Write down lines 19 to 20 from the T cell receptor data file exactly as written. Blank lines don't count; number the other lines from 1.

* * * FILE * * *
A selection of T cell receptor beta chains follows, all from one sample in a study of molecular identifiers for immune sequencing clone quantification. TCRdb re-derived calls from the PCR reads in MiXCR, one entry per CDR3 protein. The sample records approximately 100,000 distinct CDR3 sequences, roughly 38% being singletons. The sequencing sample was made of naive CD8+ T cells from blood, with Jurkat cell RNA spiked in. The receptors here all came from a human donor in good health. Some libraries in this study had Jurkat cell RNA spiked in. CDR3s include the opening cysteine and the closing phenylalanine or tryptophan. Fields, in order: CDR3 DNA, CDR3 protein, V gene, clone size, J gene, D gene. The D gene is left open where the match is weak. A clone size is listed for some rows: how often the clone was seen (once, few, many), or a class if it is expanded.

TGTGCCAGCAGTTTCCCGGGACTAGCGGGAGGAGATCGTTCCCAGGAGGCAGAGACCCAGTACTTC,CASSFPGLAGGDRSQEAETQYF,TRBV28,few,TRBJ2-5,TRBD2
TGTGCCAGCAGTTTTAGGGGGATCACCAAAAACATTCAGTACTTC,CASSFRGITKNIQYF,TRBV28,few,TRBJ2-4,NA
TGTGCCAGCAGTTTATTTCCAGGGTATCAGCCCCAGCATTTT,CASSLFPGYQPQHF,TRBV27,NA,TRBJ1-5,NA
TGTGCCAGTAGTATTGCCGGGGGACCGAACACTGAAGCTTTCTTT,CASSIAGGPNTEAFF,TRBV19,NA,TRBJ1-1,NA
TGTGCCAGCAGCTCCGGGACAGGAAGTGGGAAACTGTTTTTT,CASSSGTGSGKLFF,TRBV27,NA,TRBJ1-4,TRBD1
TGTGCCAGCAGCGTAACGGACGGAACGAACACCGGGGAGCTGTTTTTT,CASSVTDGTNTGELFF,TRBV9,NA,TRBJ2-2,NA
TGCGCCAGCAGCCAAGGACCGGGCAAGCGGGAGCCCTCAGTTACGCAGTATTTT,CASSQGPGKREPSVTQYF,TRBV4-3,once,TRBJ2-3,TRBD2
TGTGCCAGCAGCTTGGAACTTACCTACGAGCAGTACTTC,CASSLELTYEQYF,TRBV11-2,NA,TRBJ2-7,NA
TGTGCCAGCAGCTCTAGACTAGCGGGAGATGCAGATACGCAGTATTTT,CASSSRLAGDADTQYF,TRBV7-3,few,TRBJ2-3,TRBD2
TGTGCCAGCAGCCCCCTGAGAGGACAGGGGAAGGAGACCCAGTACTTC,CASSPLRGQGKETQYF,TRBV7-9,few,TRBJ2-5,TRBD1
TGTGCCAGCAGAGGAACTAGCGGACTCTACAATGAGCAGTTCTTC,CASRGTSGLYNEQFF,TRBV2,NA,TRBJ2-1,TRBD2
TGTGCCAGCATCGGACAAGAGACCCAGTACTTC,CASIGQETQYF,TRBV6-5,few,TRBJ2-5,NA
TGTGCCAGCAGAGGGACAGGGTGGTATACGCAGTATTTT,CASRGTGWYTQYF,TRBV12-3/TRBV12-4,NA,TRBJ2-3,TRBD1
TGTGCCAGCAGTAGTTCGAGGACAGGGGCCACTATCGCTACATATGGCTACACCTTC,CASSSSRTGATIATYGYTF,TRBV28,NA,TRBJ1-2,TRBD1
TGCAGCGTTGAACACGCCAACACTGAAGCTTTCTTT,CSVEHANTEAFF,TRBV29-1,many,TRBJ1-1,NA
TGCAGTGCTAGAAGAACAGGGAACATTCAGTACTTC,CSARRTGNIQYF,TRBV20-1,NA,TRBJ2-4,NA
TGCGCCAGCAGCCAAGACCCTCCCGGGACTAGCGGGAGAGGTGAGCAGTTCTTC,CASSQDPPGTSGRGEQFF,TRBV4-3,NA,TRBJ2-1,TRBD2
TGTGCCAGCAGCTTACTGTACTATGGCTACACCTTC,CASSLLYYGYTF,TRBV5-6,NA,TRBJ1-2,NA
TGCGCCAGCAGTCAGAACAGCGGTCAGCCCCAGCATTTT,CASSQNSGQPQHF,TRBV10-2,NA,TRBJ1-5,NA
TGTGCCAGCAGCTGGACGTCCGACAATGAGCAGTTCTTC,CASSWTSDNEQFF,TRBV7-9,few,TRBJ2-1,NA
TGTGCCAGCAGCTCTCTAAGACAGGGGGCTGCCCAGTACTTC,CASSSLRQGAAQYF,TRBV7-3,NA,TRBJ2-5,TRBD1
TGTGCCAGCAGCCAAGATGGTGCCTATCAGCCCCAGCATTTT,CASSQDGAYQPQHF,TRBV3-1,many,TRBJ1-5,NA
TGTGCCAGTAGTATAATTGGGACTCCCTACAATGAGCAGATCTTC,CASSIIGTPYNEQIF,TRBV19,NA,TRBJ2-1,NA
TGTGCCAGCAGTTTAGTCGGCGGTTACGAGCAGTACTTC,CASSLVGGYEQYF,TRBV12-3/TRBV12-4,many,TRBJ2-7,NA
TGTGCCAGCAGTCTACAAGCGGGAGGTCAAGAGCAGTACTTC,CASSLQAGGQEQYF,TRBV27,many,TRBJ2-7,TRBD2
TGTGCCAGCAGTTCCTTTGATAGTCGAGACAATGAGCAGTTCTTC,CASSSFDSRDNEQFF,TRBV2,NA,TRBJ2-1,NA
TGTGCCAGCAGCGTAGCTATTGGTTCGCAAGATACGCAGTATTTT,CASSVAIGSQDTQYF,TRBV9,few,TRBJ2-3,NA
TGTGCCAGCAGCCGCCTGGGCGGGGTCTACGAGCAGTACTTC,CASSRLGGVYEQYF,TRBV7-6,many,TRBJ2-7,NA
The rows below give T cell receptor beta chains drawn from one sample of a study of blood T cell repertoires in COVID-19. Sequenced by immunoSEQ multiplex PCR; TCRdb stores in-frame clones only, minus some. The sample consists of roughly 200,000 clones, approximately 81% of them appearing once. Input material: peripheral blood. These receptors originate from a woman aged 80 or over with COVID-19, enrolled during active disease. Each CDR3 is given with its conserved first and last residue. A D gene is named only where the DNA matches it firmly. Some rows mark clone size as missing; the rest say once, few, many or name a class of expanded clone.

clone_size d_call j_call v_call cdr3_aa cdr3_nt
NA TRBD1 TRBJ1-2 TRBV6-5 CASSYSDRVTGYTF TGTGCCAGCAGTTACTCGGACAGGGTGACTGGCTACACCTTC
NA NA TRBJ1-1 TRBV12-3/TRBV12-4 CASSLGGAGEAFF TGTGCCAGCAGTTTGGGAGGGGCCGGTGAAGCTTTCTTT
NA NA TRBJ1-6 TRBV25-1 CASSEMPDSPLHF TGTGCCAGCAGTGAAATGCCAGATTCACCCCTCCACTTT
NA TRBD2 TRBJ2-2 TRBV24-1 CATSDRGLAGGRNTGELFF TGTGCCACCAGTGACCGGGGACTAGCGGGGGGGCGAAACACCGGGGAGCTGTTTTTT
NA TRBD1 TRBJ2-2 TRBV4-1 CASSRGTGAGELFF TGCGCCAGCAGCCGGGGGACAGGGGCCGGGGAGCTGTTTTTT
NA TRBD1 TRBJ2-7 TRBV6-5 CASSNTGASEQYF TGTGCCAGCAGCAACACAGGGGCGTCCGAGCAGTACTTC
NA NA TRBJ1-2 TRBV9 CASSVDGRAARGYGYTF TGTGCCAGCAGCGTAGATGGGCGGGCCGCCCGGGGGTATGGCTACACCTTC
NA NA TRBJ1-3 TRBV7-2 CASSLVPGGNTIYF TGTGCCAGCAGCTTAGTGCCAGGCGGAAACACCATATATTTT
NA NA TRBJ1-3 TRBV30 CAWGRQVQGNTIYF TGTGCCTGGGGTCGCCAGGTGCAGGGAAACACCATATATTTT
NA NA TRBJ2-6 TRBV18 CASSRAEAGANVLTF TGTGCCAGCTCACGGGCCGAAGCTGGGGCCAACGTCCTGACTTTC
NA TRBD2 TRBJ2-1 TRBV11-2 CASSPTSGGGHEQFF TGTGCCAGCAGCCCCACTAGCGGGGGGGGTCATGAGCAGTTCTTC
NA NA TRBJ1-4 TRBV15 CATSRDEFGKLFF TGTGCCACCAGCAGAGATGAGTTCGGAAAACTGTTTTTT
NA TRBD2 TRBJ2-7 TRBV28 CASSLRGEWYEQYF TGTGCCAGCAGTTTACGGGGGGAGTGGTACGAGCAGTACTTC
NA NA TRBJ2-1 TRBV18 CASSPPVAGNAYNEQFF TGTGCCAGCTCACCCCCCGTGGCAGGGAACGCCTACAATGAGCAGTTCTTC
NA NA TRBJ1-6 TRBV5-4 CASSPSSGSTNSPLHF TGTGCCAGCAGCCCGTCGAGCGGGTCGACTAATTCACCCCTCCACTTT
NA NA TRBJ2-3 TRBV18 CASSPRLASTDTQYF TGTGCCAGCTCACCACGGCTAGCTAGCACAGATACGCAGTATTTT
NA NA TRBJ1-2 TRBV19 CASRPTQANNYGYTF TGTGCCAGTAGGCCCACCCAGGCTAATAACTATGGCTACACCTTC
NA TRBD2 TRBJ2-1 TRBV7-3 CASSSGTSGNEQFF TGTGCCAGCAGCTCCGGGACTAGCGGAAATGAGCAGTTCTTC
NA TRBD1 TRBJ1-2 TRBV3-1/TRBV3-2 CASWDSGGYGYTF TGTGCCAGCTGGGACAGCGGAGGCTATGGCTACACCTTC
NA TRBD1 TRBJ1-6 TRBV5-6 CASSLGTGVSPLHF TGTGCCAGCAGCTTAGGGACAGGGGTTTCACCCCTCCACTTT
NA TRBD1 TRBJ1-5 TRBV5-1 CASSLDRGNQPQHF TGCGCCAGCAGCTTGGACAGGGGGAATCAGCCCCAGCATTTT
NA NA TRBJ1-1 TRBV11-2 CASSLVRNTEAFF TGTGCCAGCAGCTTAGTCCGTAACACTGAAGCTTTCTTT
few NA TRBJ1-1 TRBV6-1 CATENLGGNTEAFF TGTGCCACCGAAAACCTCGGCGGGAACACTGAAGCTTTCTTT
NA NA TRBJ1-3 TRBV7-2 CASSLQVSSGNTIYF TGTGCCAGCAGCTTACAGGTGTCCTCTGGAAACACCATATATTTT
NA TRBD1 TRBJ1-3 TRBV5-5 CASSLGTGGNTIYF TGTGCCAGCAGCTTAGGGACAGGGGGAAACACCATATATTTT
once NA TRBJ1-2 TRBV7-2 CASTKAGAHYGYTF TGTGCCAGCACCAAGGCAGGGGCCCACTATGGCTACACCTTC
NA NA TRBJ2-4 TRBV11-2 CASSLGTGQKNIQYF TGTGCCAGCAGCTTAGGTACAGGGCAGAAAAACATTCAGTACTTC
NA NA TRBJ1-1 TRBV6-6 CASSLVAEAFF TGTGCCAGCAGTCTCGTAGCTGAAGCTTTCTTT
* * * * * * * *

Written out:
TGTGCCAGCAGCTTACTGTACTATGGCTACACCTTC,CASSLLYYGYTF,TRBV5-6,NA,TRBJ1-2,NA
TGCGCCAGCAGTCAGAACAGCGGTCAGCCCCAGCATTTT,CASSQNSGQPQHF,TRBV10-2,NA,TRBJ1-5,NA